James Gandolfini Starrer 'Criminal Justice' Revived at HBO as Limited Series

The Hollywood Reporter
'Sopranos' Actor: James Gandolfini Gave Costars Gifts of $33,000
.

View photo

'Sopranos' Actor: James Gandolfini Gave Costars Gifts of $33,000

In a rare twist, HBO is moving forward with a high-profile project it recently passed on. 

That project is the James Gandolfini drama Criminal Justice, an adaptation of Peter Moffat's 2008 BBC crime entry. HBO on Monday ordered seven hourlong episodes of the retooled New York-set crime drama with plans to air the entry as a limited series.

The reversal comes some two-plus months after HBO opted not to move forward. In the interim, the project garnered strong buzz and heavy interest from HBO rivals.

Oscar-winning scribe Steven Zaillian and Oscar nominee Richard Price wrote and executive produced the pilot, with the WME-repped  Zaillian also serving as its director. Exec producers include Jane Tranter, Gandolfini, Moffat, Mark Armstrong and Nancy Sanders; Garrett Basch will produce.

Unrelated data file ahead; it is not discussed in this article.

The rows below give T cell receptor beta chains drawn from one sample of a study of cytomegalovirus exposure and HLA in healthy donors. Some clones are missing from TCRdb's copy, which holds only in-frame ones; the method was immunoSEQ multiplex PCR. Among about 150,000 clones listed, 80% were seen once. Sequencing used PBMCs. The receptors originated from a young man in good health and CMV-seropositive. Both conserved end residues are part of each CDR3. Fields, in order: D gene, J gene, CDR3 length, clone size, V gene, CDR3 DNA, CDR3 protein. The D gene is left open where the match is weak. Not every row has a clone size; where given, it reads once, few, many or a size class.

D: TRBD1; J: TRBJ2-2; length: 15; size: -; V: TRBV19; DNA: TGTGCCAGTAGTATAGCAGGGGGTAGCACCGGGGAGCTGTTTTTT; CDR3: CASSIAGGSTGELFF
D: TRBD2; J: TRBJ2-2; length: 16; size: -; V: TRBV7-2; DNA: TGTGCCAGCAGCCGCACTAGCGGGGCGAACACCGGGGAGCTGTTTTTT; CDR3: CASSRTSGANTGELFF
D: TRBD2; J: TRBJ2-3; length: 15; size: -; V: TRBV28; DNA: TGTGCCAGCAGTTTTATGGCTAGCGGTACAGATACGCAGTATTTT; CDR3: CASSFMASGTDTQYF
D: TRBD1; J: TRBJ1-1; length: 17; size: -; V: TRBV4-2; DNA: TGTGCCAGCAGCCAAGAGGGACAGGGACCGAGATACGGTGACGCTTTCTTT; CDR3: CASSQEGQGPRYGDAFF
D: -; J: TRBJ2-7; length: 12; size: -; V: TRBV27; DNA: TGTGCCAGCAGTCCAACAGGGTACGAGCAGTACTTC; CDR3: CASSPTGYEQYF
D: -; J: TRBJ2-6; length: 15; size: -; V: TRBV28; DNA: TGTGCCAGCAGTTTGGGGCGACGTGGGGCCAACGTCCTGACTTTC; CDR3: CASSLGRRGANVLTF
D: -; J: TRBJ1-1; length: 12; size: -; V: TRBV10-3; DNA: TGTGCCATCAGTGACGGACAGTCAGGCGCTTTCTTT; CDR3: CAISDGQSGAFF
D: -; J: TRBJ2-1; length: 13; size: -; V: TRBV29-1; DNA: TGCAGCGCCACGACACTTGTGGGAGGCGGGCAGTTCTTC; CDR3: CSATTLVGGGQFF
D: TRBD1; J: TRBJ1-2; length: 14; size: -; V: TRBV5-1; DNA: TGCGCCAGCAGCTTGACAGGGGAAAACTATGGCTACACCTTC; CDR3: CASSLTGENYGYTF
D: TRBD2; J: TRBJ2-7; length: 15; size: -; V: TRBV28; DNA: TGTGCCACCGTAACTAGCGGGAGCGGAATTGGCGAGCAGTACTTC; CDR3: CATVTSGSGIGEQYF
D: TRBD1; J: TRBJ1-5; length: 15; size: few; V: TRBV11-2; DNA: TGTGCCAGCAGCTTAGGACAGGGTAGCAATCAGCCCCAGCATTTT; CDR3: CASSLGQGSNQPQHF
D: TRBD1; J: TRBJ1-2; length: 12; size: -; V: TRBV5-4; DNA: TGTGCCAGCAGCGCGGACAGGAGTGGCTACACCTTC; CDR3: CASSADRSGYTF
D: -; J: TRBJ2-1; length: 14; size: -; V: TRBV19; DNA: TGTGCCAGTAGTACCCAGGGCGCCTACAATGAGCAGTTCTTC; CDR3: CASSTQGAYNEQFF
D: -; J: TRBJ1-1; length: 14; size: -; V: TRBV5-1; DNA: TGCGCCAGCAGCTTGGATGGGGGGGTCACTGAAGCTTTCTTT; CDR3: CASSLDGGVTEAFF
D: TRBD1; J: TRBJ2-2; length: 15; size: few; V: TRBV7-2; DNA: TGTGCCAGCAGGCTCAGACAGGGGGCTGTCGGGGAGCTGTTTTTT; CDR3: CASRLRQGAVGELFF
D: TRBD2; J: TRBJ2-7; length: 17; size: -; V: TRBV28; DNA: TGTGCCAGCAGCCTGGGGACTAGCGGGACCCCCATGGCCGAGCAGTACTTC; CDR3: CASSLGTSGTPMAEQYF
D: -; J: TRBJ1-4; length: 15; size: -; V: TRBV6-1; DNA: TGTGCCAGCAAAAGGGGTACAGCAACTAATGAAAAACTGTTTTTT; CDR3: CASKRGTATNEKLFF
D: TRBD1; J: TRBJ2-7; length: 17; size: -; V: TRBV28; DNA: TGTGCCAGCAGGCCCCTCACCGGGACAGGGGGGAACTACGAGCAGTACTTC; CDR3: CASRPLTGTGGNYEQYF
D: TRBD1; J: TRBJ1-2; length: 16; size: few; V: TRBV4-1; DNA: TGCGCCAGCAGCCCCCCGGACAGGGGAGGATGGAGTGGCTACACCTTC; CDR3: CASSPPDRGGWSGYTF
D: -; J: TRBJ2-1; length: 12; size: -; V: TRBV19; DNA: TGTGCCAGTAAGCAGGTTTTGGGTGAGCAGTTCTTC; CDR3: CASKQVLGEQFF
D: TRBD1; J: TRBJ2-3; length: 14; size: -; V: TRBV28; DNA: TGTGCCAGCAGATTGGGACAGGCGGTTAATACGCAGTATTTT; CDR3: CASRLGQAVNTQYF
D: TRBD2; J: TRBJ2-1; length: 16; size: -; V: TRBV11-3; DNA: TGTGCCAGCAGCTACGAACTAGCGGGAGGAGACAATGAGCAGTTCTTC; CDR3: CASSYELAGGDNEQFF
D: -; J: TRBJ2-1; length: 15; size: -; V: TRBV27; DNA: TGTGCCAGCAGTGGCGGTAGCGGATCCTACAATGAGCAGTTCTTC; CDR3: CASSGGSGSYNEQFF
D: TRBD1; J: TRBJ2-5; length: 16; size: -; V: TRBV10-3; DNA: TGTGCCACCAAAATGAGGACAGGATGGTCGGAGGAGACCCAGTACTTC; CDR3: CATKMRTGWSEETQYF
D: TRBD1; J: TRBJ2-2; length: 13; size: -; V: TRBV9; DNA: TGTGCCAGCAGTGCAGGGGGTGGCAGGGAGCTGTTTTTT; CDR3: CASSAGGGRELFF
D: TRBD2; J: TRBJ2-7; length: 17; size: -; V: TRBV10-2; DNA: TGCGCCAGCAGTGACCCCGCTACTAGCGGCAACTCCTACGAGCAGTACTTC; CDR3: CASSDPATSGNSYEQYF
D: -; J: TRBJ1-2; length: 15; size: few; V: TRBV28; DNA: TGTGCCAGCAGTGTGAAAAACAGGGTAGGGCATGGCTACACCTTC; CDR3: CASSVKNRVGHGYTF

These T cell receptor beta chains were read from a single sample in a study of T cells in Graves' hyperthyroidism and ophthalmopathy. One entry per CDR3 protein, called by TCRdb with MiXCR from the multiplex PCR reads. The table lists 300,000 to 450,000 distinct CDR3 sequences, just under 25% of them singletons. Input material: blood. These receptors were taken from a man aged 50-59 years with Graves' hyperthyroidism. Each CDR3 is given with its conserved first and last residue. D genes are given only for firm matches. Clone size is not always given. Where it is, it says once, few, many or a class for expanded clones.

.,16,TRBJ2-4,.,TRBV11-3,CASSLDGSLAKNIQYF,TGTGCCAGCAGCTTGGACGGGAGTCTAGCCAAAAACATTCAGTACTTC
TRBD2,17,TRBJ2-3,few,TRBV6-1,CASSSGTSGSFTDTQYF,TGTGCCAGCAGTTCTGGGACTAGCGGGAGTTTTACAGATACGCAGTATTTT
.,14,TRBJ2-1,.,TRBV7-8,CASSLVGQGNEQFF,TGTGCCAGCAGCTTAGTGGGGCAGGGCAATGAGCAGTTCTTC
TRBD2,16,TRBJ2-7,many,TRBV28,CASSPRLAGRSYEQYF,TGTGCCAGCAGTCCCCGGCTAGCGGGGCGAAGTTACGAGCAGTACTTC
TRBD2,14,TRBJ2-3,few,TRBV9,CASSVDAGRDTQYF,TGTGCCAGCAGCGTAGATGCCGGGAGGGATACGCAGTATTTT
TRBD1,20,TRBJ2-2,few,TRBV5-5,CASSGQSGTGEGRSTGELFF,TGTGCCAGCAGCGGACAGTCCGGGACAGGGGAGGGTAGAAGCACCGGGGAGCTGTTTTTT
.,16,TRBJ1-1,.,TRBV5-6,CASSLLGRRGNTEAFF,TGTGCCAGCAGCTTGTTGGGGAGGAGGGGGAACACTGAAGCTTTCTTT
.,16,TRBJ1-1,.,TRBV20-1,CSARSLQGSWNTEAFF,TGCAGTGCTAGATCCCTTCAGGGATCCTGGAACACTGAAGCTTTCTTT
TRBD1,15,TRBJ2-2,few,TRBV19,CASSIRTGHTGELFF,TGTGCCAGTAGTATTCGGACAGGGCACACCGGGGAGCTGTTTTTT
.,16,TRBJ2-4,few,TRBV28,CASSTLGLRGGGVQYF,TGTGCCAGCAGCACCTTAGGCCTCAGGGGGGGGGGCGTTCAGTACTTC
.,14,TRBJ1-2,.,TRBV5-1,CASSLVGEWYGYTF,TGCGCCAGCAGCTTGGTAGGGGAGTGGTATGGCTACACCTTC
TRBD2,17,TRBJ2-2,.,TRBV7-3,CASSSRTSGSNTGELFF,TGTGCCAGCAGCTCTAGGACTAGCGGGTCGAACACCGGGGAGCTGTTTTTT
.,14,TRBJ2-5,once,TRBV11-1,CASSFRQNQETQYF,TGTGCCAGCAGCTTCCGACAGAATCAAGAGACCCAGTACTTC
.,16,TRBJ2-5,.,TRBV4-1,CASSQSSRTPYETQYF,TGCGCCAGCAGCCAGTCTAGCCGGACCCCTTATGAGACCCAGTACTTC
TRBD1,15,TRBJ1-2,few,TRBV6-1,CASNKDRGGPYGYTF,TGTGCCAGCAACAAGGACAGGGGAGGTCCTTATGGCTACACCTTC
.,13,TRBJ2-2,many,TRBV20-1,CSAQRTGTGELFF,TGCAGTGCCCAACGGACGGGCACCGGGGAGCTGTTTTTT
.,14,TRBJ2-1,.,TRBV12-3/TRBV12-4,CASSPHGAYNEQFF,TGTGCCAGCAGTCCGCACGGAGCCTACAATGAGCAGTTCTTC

PHOTOS: 40 Years of HBO

The original New York-set drama tracked a person on trial for murder through the court process, with each of its two five-episode seasons consisting of a new cast. HBO's installment will revolve around the first arc, which tracked Ben Whishaw as Ben, a guy who wakes up after a night of partying with a stranger to find her stabbed to death and is charged with her murder. Gandolfini will play Jack Stone, a downtrodden jailhouse attorney frequents police stations for clients. Riz Ahmed (Naz, a Pakistani-American), Bill Camp (Box), Payman Maadi (Salim Kahn) and Poorna Jagannathan (Safar Kahn) round out the cast.

The New York-based entry is being produced by HBO in association with BBC Worldwide Productions.

Criminal Justice marks the latest limited "event" project to get the series nod. Fox earlier Monday officially revived Kiefer Sutherland's 24 as a 12-hour entry and also picked up M. Night Shyamalan's Matt Dillon starrer Wayward Pines as the broadcast network looks to compete with the likes of HBO and attract cache, eyeballs and top talent as it pushes forward with year-round original fare. 

View Comments